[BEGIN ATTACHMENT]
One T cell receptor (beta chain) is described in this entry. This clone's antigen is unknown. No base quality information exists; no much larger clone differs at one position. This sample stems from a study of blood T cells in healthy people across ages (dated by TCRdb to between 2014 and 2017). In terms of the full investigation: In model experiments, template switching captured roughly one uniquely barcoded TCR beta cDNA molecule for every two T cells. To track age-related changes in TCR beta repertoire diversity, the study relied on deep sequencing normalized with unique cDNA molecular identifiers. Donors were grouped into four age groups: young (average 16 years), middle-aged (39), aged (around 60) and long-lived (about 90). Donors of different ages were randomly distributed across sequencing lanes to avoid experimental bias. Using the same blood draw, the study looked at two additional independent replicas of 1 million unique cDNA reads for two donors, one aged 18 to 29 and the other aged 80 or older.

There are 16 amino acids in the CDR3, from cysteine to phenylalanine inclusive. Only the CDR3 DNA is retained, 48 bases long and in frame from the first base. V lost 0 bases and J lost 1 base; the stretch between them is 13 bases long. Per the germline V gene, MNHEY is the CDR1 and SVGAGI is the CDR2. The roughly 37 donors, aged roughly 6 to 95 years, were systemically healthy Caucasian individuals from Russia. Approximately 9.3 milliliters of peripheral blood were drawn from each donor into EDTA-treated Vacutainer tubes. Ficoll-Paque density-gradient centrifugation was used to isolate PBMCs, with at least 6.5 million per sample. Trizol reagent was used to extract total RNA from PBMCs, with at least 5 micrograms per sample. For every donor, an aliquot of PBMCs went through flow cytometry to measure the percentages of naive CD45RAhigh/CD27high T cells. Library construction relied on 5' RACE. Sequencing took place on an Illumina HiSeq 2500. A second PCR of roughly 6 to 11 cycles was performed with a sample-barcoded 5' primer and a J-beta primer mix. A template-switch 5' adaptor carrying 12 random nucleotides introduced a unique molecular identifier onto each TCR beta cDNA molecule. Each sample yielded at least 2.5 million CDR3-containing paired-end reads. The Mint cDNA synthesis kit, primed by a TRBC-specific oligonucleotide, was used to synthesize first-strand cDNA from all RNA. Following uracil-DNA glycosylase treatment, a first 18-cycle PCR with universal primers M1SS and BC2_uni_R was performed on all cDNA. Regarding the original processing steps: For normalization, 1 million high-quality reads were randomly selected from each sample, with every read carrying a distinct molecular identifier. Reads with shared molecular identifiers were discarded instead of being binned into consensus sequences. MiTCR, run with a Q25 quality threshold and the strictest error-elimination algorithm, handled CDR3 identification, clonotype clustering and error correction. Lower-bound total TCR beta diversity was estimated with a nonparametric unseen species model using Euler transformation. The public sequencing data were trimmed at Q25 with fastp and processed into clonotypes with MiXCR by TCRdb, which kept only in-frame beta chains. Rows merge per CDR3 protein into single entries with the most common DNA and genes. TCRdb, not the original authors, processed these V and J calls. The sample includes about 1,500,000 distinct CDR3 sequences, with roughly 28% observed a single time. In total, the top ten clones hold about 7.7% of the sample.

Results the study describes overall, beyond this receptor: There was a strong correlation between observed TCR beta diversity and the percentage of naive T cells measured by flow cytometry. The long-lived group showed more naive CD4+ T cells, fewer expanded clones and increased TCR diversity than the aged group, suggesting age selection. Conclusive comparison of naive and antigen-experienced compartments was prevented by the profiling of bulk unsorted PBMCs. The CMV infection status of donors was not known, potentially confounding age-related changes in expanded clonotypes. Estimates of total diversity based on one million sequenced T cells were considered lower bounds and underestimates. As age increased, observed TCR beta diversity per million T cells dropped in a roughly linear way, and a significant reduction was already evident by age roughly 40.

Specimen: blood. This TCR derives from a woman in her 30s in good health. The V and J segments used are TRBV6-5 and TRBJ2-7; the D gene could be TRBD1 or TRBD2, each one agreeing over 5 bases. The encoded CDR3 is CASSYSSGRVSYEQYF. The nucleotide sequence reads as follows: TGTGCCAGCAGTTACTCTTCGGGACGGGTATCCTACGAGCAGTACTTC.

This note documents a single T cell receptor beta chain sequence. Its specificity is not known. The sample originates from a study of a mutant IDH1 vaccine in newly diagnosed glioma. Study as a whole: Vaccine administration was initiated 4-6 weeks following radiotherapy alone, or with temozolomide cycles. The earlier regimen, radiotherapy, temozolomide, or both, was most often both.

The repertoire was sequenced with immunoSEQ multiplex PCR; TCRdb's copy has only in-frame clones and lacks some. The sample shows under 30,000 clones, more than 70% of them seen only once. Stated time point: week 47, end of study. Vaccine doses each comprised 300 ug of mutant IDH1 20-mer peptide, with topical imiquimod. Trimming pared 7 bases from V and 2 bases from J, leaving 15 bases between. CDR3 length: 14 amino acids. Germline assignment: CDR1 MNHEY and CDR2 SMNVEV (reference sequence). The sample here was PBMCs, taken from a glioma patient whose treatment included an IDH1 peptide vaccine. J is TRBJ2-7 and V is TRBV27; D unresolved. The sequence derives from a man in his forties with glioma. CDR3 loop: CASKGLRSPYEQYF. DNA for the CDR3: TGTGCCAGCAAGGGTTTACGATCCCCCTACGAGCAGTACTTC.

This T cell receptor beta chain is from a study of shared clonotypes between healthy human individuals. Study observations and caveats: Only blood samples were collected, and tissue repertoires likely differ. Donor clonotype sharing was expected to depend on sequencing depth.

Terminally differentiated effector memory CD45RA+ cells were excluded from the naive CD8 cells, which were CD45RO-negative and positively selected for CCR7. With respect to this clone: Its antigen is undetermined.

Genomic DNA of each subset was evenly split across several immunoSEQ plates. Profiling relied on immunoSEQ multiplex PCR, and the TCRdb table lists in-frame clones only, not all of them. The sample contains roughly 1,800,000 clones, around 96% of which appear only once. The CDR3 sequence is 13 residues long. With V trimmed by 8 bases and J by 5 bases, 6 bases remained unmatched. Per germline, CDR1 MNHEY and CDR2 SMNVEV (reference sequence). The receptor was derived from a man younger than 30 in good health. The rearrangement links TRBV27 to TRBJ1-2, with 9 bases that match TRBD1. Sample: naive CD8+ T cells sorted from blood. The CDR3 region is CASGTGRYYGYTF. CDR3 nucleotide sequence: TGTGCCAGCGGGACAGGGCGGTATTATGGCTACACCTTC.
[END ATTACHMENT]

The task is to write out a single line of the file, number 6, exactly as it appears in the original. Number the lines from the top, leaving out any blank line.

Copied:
The repertoire was sequenced with immunoSEQ multiplex PCR; TCRdb's copy has only in-frame clones and lacks some. The sample shows under 30,000 clones, more than 70% of them seen only once. Stated time point: week 47, end of study. Vaccine doses each comprised 300 ug of mutant IDH1 20-mer peptide, with topical imiquimod. Trimming pared 7 bases from V and 2 bases from J, leaving 15 bases between. CDR3 length: 14 amino acids. Germline assignment: CDR1 MNHEY and CDR2 SMNVEV (reference sequence). The sample here was PBMCs, taken from a glioma patient whose treatment included an IDH1 peptide vaccine. J is TRBJ2-7 and V is TRBV27; D unresolved. The sequence derives from a man in his forties with glioma. CDR3 loop: CASKGLRSPYEQYF. DNA for the CDR3: TGTGCCAGCAAGGGTTTACGATCCCCCTACGAGCAGTACTTC.